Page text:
The introduction of the pension credit last October was hailed by
many Labour MPs. Now, based on a totally unscientific survey, it
appears that complaints are far outweighing letters of praise in
Initially, even I had to concede that a guarantee of a minimum
income of more than £100 a week for a single pensioner and
over £150 for couples looked like a winner. However, while
accepting that the intention behind the new benefit may be
laudable, it can be a nightmare in practice.
I received a phone call from a retired teacher who lives in my
council ward who in earlier dealings struck me as sensible. But,
asking if I could possibly have time to visit her – “don’t tell
anyone please” – she sounded genuinely scared. Initially I thought
it might be intimidation from some noisy neighbours I had helped
her deal with, even though that problem had appeared to be solved
with less than the usual aggro.
On arrival, she was clearly distressed. “Look”, she said, pointing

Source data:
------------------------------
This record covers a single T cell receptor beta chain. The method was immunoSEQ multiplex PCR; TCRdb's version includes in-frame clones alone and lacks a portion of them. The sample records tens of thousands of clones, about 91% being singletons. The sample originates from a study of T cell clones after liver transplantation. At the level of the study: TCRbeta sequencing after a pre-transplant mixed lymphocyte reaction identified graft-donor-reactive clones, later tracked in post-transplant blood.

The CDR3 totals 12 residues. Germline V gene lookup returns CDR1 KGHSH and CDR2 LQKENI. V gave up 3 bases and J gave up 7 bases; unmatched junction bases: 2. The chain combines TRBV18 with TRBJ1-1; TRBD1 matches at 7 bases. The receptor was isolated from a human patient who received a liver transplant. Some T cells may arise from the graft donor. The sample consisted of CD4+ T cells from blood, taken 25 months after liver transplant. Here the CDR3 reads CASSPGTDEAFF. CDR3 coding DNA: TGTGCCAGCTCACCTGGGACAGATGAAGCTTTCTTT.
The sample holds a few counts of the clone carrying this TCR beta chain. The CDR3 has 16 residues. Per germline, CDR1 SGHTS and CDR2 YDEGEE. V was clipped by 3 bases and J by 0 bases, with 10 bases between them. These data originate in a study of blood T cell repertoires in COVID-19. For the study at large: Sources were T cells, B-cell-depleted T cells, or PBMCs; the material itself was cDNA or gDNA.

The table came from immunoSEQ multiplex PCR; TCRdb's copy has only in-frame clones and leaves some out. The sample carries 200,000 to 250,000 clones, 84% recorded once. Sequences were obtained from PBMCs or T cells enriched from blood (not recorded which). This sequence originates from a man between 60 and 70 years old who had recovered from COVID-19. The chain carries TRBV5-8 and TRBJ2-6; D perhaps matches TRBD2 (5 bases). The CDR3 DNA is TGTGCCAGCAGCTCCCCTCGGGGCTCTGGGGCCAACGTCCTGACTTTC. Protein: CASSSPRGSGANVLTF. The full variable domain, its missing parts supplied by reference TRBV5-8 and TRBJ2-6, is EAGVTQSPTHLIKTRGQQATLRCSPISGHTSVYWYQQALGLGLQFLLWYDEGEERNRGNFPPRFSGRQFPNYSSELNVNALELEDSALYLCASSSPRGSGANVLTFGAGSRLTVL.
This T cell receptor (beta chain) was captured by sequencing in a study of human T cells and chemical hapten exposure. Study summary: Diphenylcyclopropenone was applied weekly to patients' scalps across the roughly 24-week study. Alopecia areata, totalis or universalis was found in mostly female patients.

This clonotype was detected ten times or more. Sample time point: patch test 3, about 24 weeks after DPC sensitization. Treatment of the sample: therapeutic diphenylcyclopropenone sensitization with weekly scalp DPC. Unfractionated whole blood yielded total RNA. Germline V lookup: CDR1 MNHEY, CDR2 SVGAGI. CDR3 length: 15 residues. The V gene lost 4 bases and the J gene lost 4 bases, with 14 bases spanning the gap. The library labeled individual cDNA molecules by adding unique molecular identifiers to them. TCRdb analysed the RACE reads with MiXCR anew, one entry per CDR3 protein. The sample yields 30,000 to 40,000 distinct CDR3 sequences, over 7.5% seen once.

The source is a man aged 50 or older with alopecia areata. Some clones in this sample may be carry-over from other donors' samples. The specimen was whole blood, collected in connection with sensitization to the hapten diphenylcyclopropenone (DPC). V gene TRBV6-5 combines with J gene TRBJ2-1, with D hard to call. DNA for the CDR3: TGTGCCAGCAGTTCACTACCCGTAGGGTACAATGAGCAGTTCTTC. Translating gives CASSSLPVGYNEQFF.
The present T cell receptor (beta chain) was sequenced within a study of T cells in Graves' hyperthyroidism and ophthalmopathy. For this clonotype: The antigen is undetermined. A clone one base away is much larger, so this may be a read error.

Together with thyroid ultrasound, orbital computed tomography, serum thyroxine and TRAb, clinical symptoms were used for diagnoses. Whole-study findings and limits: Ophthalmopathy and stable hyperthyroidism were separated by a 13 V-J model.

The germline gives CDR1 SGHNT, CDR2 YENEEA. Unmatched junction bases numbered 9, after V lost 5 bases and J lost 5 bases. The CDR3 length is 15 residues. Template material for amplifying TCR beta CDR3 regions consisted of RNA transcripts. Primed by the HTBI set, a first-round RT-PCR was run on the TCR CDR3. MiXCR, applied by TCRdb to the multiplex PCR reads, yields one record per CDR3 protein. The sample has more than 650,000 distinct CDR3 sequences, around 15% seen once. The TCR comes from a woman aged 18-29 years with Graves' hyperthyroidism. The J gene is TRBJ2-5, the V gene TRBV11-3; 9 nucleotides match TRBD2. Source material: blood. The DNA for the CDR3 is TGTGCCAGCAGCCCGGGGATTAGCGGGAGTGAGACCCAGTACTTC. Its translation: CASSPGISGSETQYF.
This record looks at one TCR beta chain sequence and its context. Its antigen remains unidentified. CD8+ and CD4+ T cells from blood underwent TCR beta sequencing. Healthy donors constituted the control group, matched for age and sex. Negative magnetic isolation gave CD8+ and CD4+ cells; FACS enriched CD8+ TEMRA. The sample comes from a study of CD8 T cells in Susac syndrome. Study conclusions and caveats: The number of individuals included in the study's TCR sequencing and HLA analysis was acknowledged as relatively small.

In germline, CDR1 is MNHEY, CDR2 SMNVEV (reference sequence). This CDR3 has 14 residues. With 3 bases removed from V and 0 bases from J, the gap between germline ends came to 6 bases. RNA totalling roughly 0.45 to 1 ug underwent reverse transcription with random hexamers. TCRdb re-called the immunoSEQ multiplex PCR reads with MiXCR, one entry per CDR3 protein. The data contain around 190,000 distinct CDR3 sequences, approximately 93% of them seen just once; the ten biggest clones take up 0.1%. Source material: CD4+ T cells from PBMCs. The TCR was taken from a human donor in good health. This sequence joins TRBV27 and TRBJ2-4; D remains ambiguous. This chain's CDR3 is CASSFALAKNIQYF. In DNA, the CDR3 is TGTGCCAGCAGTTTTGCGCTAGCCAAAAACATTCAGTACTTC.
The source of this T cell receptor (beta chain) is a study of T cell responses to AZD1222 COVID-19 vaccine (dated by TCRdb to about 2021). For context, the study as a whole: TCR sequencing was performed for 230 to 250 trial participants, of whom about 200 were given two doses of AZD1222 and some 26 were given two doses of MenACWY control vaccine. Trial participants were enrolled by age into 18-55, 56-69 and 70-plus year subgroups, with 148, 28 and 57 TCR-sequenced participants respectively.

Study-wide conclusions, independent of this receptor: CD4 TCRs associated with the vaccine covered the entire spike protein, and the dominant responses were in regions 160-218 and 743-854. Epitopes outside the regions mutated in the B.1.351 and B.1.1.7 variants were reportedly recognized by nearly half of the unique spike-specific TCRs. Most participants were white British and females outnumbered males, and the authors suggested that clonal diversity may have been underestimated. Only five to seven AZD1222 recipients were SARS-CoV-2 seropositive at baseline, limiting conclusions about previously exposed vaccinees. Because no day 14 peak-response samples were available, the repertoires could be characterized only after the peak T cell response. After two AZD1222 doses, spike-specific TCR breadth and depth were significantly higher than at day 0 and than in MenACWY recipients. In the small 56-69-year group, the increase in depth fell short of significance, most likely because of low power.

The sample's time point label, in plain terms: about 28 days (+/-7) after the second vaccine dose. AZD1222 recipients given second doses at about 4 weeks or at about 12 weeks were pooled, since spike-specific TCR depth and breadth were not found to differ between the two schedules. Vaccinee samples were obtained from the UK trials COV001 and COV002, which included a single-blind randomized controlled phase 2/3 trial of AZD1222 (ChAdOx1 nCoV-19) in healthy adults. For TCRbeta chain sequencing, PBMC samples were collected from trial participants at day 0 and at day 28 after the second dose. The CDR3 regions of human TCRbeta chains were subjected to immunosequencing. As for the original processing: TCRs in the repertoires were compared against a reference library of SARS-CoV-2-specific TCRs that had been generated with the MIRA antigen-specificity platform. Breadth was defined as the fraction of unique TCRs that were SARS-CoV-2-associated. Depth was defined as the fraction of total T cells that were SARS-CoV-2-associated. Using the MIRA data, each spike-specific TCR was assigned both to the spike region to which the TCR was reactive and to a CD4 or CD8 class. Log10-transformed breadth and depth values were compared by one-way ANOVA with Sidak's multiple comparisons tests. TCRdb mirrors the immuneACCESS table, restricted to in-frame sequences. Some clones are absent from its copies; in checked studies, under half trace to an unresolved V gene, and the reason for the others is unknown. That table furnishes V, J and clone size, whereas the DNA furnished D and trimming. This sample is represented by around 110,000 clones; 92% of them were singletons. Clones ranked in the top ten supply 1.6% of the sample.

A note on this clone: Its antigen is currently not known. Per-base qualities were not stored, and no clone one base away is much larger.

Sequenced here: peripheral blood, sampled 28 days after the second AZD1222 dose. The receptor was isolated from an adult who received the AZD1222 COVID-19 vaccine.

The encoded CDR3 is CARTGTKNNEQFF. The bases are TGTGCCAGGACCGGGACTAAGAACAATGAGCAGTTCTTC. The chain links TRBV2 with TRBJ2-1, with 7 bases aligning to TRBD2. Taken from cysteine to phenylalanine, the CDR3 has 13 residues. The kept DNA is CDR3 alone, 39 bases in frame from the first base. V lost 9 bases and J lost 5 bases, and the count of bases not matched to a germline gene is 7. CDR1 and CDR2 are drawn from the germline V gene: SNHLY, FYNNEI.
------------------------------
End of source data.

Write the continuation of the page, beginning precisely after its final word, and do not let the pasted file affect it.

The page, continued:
to her two cabinets full of china. I know how proud she was of her
collection and that, for years, she had asked those wanting to give
her a present – including pupils and their parents – to add to
Realising that I was missing the point somehow, she explained. “Do
I have to declare them? Will I lose my pension if I do? I don’t
know what they’re worth. Maybe I should get rid of them?”
Slowly, as she handed me the tortuous pension credit forms, I
gathered that she was worried about whether to own up to her china
as an “asset” – and the consequences if she did.
Even after I trawled through them, I was not sure of her position.
I telephoned the pension credit hotline. The friendly voice assured
me: “No, you only have to declare financial assets.”
Having left her much relieved, I started to think of others. Would
I advise a pensioner with savings just over the limit for
qualifying for the pensioner tax credit, to blow some cash on a
really good holiday? A beautiful painting? A state-of-the art TV
perhaps? Yes, I know this would be highly irresponsible. But that’s
the whole problem with means-tested benefits. In addition to
causing great distress to some and great confusion to many, they
automatically set off thoughts of how to play the system to
advantage. Maybe I should write to my local MP about it.
Sheila Gunn is a political commentator and a Conservative
councillor in the London Borough of Camden.